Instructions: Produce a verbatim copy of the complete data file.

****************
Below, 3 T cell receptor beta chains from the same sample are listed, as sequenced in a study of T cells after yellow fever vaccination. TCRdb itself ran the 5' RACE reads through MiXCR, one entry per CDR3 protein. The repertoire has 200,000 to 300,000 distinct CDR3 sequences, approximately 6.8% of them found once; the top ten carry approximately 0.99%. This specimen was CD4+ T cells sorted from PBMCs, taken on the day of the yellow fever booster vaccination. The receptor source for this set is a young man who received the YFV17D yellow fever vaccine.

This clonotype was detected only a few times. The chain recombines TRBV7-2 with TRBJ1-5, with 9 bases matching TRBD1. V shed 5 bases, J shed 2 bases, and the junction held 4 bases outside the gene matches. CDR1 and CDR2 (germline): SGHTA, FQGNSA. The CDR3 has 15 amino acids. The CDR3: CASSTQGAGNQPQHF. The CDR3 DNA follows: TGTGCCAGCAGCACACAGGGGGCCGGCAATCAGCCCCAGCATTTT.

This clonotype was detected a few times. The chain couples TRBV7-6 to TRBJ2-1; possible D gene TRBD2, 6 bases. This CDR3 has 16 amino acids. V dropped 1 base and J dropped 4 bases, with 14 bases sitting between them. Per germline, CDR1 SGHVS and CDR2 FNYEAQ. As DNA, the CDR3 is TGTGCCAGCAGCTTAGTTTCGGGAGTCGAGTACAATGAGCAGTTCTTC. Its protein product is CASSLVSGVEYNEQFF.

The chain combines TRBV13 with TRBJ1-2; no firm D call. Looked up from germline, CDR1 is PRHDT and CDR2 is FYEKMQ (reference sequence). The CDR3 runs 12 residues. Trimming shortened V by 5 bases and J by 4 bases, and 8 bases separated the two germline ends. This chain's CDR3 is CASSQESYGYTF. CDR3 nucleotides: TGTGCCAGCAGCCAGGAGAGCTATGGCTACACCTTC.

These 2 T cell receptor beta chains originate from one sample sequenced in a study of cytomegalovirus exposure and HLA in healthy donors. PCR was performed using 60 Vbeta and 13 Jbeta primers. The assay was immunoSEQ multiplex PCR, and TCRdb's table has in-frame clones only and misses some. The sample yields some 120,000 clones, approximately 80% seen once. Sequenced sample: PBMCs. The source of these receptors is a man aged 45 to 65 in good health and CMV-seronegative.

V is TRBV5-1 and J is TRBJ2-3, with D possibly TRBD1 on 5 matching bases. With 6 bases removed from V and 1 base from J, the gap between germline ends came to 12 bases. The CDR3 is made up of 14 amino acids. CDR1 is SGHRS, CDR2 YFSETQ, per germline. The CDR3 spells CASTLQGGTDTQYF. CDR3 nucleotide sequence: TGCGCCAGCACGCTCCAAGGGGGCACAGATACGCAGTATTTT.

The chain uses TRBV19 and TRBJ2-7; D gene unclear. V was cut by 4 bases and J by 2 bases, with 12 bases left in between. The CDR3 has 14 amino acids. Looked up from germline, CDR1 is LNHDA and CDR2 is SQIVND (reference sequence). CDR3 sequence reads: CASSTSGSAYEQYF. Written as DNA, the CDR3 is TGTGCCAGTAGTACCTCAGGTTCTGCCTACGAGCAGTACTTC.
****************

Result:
Below, 3 T cell receptor beta chains from the same sample are listed, as sequenced in a study of T cells after yellow fever vaccination. TCRdb itself ran the 5' RACE reads through MiXCR, one entry per CDR3 protein. The repertoire has 200,000 to 300,000 distinct CDR3 sequences, approximately 6.8% of them found once; the top ten carry approximately 0.99%. This specimen was CD4+ T cells sorted from PBMCs, taken on the day of the yellow fever booster vaccination. The receptor source for this set is a young man who received the YFV17D yellow fever vaccine.

This clonotype was detected only a few times. The chain recombines TRBV7-2 with TRBJ1-5, with 9 bases matching TRBD1. V shed 5 bases, J shed 2 bases, and the junction held 4 bases outside the gene matches. CDR1 and CDR2 (germline): SGHTA, FQGNSA. The CDR3 has 15 amino acids. The CDR3: CASSTQGAGNQPQHF. The CDR3 DNA follows: TGTGCCAGCAGCACACAGGGGGCCGGCAATCAGCCCCAGCATTTT.

This clonotype was detected a few times. The chain couples TRBV7-6 to TRBJ2-1; possible D gene TRBD2, 6 bases. This CDR3 has 16 amino acids. V dropped 1 base and J dropped 4 bases, with 14 bases sitting between them. Per germline, CDR1 SGHVS and CDR2 FNYEAQ. As DNA, the CDR3 is TGTGCCAGCAGCTTAGTTTCGGGAGTCGAGTACAATGAGCAGTTCTTC. Its protein product is CASSLVSGVEYNEQFF.

The chain combines TRBV13 with TRBJ1-2; no firm D call. Looked up from germline, CDR1 is PRHDT and CDR2 is FYEKMQ (reference sequence). The CDR3 runs 12 residues. Trimming shortened V by 5 bases and J by 4 bases, and 8 bases separated the two germline ends. This chain's CDR3 is CASSQESYGYTF. CDR3 nucleotides: TGTGCCAGCAGCCAGGAGAGCTATGGCTACACCTTC.

These 2 T cell receptor beta chains originate from one sample sequenced in a study of cytomegalovirus exposure and HLA in healthy donors. PCR was performed using 60 Vbeta and 13 Jbeta primers. The assay was immunoSEQ multiplex PCR, and TCRdb's table has in-frame clones only and misses some. The sample yields some 120,000 clones, approximately 80% seen once. Sequenced sample: PBMCs. The source of these receptors is a man aged 45 to 65 in good health and CMV-seronegative.

V is TRBV5-1 and J is TRBJ2-3, with D possibly TRBD1 on 5 matching bases. With 6 bases removed from V and 1 base from J, the gap between germline ends came to 12 bases. The CDR3 is made up of 14 amino acids. CDR1 is SGHRS, CDR2 YFSETQ, per germline. The CDR3 spells CASTLQGGTDTQYF. CDR3 nucleotide sequence: TGCGCCAGCACGCTCCAAGGGGGCACAGATACGCAGTATTTT.

The chain uses TRBV19 and TRBJ2-7; D gene unclear. V was cut by 4 bases and J by 2 bases, with 12 bases left in between. The CDR3 has 14 amino acids. Looked up from germline, CDR1 is LNHDA and CDR2 is SQIVND (reference sequence). CDR3 sequence reads: CASSTSGSAYEQYF. Written as DNA, the CDR3 is TGTGCCAGTAGTACCTCAGGTTCTGCCTACGAGCAGTACTTC.